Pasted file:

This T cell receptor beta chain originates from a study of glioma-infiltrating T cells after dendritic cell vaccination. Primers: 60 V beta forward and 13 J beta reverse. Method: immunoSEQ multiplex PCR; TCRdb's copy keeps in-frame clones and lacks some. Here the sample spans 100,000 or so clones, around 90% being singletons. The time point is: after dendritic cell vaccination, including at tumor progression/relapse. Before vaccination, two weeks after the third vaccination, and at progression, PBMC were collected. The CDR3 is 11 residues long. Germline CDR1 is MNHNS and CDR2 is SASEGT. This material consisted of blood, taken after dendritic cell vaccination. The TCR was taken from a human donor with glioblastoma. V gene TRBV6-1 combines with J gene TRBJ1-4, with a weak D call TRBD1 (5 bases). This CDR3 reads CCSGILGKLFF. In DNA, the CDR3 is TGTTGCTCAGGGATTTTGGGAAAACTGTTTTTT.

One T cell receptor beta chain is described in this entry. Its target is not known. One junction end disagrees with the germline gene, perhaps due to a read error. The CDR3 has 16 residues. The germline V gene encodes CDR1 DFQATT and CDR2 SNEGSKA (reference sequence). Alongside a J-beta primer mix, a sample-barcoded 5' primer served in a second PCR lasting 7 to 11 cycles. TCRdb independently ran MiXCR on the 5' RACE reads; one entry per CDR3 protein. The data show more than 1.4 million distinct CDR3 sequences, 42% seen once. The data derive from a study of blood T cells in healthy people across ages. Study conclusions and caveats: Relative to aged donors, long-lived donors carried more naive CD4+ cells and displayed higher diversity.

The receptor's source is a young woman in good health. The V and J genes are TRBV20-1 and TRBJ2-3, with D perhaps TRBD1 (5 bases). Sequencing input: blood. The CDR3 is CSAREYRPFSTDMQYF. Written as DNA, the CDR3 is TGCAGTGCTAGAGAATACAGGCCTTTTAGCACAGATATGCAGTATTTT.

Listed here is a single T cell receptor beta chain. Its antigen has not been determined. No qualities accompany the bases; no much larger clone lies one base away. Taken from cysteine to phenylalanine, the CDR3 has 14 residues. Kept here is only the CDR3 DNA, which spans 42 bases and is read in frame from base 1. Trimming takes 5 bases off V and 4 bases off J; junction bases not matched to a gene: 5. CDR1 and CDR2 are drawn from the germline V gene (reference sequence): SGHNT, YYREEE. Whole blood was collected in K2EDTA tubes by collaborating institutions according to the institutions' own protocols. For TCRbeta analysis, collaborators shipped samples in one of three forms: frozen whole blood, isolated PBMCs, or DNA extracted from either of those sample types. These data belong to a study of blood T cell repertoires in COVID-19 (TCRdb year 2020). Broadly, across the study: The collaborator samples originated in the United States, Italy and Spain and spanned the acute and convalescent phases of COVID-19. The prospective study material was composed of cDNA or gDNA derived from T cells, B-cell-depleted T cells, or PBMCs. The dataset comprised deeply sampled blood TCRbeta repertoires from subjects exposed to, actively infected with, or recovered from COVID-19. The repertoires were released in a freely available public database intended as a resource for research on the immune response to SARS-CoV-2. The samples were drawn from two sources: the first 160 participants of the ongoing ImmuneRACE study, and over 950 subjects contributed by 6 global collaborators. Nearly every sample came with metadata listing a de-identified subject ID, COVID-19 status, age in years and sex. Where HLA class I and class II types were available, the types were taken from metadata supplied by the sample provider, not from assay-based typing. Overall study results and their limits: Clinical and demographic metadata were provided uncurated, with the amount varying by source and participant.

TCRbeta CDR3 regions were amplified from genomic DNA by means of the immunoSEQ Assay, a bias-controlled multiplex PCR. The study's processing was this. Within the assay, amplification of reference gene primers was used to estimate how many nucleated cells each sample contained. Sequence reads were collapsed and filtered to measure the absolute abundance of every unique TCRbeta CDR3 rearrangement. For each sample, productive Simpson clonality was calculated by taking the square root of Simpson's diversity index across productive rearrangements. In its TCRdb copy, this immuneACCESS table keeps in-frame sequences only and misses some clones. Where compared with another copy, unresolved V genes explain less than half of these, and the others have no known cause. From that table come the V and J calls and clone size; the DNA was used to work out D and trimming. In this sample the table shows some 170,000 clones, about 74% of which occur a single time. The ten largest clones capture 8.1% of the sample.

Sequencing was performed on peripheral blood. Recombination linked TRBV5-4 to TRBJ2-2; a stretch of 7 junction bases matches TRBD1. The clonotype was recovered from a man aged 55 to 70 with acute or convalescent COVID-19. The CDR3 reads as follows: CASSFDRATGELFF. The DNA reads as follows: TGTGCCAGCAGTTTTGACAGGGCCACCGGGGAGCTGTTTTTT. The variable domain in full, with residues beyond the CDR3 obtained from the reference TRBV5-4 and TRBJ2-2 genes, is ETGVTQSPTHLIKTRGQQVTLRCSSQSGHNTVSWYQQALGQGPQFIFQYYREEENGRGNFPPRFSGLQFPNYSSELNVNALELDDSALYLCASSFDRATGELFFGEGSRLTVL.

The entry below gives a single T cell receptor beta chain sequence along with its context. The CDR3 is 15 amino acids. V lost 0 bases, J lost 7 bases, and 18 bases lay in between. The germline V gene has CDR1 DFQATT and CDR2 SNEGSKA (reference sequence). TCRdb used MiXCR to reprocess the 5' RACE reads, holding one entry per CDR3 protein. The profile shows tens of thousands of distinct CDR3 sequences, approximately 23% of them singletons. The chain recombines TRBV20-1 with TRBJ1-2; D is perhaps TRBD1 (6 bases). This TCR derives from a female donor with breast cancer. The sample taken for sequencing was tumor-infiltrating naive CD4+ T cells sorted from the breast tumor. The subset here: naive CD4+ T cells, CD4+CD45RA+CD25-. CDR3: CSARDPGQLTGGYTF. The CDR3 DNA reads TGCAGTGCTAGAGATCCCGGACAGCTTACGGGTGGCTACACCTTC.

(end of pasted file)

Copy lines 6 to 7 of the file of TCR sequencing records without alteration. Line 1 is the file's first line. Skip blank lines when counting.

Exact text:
Sequencing was performed on peripheral blood. Recombination linked TRBV5-4 to TRBJ2-2; a stretch of 7 junction bases matches TRBD1. The clonotype was recovered from a man aged 55 to 70 with acute or convalescent COVID-19. The CDR3 reads as follows: CASSFDRATGELFF. The DNA reads as follows: TGTGCCAGCAGTTTTGACAGGGCCACCGGGGAGCTGTTTTTT. The variable domain in full, with residues beyond the CDR3 obtained from the reference TRBV5-4 and TRBJ2-2 genes, is ETGVTQSPTHLIKTRGQQVTLRCSSQSGHNTVSWYQQALGQGPQFIFQYYREEENGRGNFPPRFSGLQFPNYSSELNVNALELDDSALYLCASSFDRATGELFFGEGSRLTVL.

The entry below gives a single T cell receptor beta chain sequence along with its context. The CDR3 is 15 amino acids. V lost 0 bases, J lost 7 bases, and 18 bases lay in between. The germline V gene has CDR1 DFQATT and CDR2 SNEGSKA (reference sequence). TCRdb used MiXCR to reprocess the 5' RACE reads, holding one entry per CDR3 protein. The profile shows tens of thousands of distinct CDR3 sequences, approximately 23% of them singletons. The chain recombines TRBV20-1 with TRBJ1-2; D is perhaps TRBD1 (6 bases). This TCR derives from a female donor with breast cancer. The sample taken for sequencing was tumor-infiltrating naive CD4+ T cells sorted from the breast tumor. The subset here: naive CD4+ T cells, CD4+CD45RA+CD25-. CDR3: CSARDPGQLTGGYTF. The CDR3 DNA reads TGCAGTGCTAGAGATCCCGGACAGCTTACGGGTGGCTACACCTTC.